Again, this affects prices. She said that a dish of rice with two types of meat cost K3,500 last year, but in February she increased the price to K4,500 due to the electricity problem and the increased price of rice and other foodstuffs, adding she will need to increase the price again soon. As a consequence, she estimates that sales have decreased around 20pc from last year.

A downward spiral

The prices of many essential commodities are rising in tandem with the devaluation of the kyat. The national currency declined dramatically after the coup, when it was about K1,300 to the US dollar. Its value has sunk further since April, from a market rate of K3,900 to around K5,000 in late May. By press time, the rate has improved somewhat to K4,500 – still well short of the artificial Central Bank peg of K2,100.

U Ye Tun, a political analyst and former MP for the Shan Nationalities Democratic Party, attributed the depreciation of the kyat to factors including a decline in exports, particularly from border trade, a surge in outbound travel and investment, and people within Myanmar looking to hedge against inflation, all of which create an overwhelming demand for dollars.

“The worsening economic conditions have prompted some individuals to engage in panic-buying of gold and dollars, exacerbating the kyat’s depreciation beyond normal market dynamics,” he told Frontier. “Furthermore, the trend of Myanmar citizens investing in condominiums in Thailand has contributed to the downward spiral of the kyat.”

The foreign currency market in Myanmar is so small in relative terms that a seemingly isolated phenomenon, such as an uptick in real estate investment in Thailand, may upset prices. Incidentally, this made it possible for currency and gold speculators to game the market even before the coup.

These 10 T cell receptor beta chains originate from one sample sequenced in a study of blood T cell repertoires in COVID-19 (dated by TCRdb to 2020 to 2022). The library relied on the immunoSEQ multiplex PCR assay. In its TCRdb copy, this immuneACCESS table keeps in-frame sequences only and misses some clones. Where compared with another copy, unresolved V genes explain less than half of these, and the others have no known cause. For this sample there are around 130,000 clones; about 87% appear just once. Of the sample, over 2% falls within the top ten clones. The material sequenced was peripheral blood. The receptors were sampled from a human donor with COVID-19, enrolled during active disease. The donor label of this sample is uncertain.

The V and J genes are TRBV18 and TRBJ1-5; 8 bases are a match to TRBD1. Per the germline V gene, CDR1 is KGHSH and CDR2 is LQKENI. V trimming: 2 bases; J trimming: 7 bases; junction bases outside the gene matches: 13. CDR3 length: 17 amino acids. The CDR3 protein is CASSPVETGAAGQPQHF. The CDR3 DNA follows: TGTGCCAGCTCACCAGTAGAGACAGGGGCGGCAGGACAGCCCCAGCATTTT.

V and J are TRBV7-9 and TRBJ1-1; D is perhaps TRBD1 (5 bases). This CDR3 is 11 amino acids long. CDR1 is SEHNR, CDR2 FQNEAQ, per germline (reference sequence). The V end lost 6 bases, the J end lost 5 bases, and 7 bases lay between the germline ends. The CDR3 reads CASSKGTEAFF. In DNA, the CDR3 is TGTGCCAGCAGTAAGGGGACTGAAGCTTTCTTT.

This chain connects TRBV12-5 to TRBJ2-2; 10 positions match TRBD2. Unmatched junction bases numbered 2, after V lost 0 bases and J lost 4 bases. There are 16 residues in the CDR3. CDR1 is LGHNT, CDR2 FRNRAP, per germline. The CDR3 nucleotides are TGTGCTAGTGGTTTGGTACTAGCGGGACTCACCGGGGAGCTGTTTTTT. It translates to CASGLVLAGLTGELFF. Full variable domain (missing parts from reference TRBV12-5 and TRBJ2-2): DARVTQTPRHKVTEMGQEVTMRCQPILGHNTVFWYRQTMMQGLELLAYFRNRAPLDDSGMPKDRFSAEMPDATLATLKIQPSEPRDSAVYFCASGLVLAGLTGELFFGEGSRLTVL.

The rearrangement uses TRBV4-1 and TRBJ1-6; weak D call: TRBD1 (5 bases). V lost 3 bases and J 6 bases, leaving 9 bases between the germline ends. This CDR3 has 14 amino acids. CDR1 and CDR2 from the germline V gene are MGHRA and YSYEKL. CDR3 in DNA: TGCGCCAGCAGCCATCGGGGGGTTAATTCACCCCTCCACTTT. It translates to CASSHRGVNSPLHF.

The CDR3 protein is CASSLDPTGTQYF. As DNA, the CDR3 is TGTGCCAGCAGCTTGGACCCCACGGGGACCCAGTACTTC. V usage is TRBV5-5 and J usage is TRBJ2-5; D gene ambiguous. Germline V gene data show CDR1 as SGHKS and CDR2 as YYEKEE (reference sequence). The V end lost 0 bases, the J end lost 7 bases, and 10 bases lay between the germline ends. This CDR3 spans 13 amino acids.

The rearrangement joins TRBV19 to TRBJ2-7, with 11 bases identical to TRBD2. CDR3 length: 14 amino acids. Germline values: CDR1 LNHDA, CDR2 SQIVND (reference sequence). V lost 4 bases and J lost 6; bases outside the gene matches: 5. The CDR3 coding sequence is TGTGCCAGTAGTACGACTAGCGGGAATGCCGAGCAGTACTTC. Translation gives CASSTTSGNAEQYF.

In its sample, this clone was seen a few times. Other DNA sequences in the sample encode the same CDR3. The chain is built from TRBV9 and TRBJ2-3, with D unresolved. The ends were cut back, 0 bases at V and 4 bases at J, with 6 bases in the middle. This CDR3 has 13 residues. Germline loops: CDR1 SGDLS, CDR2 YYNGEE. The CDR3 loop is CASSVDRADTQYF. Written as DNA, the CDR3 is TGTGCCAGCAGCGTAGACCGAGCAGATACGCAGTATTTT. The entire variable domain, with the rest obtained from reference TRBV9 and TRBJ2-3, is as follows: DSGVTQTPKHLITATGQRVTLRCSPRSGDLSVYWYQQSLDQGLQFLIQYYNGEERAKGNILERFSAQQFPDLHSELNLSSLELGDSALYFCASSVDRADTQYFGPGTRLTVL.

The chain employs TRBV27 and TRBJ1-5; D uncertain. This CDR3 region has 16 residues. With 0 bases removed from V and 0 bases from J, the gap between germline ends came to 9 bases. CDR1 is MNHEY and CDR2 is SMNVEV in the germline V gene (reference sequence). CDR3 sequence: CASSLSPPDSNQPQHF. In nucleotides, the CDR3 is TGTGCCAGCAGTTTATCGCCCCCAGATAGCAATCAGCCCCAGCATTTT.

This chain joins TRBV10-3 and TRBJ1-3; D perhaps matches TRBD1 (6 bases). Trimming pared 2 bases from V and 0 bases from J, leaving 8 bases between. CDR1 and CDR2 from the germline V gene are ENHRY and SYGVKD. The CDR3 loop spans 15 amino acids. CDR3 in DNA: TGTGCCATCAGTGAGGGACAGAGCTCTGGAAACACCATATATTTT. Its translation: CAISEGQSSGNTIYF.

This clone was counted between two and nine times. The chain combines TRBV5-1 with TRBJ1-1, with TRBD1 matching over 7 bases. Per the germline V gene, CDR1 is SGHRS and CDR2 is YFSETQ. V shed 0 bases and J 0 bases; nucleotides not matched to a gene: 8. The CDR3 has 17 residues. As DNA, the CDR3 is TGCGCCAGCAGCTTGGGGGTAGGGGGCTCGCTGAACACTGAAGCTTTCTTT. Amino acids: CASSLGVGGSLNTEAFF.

In an analysis paper published last month for the National Unity Government, the parallel administration set up by lawmakers ousted in the coup, Australian economist and former NLD government advisor Mr Sean Turnell said that another cause of inflation has been the junta’s decision to print money to fill the widening hole in its budget.

“With state revenues in decline as the economy contracts – but with military spending at record levels (up over 60% since the coup) – Myanmar’s growing budget deficits are ‘financed’ by the highly destructive expedient of ‘printing money’,” he wrote.

In a June 3 press conference given alongside Turnell, NUG finance minister U Tin Tun Naing claimed the regime had printed about K30 trillion since it seized power.

Turnell explained in his paper that, “Following the abandonment of the NLD government’s bond market, tax, and other financial reforms by the junta, over 70% of Myanmar’s deficits are now funded this way. Inflation (by far the highest in ASEAN), and the monetary instability already noted, are the highly predictable consequences.”

Amid this instability, many large and small businesses have concluded it’s too costly and uncertain to continue.

The South Korean-owned CJ Feed, which ran an animal feed factory in Yangon’s Hmawbi Township, suspended operations on May 28. In a notice to their customers, the company cited high costs, shortages of raw materials and a lack of workers among the reasons for the closure.

Ordinary workers, meanwhile, are being squeezed by both the rising prices and stagnant wages. “Everything keeps getting more expensive, but my daughters’ wages haven’t gone up,” said a woman in Yangon’s Shwepyithar Township, whose household of six subsists on a combined monthly income of about K500,000 from three working family members. “We have to save more and be stricter with our spending. Unfortunately, I don’t see prices coming down any time soon.”

“There are families in a worse situation than mine. People in some areas have lost their homes because of the military council. I want the revolution [against the junta] to succeed quickly. The people have suffered greatly because of the military council.”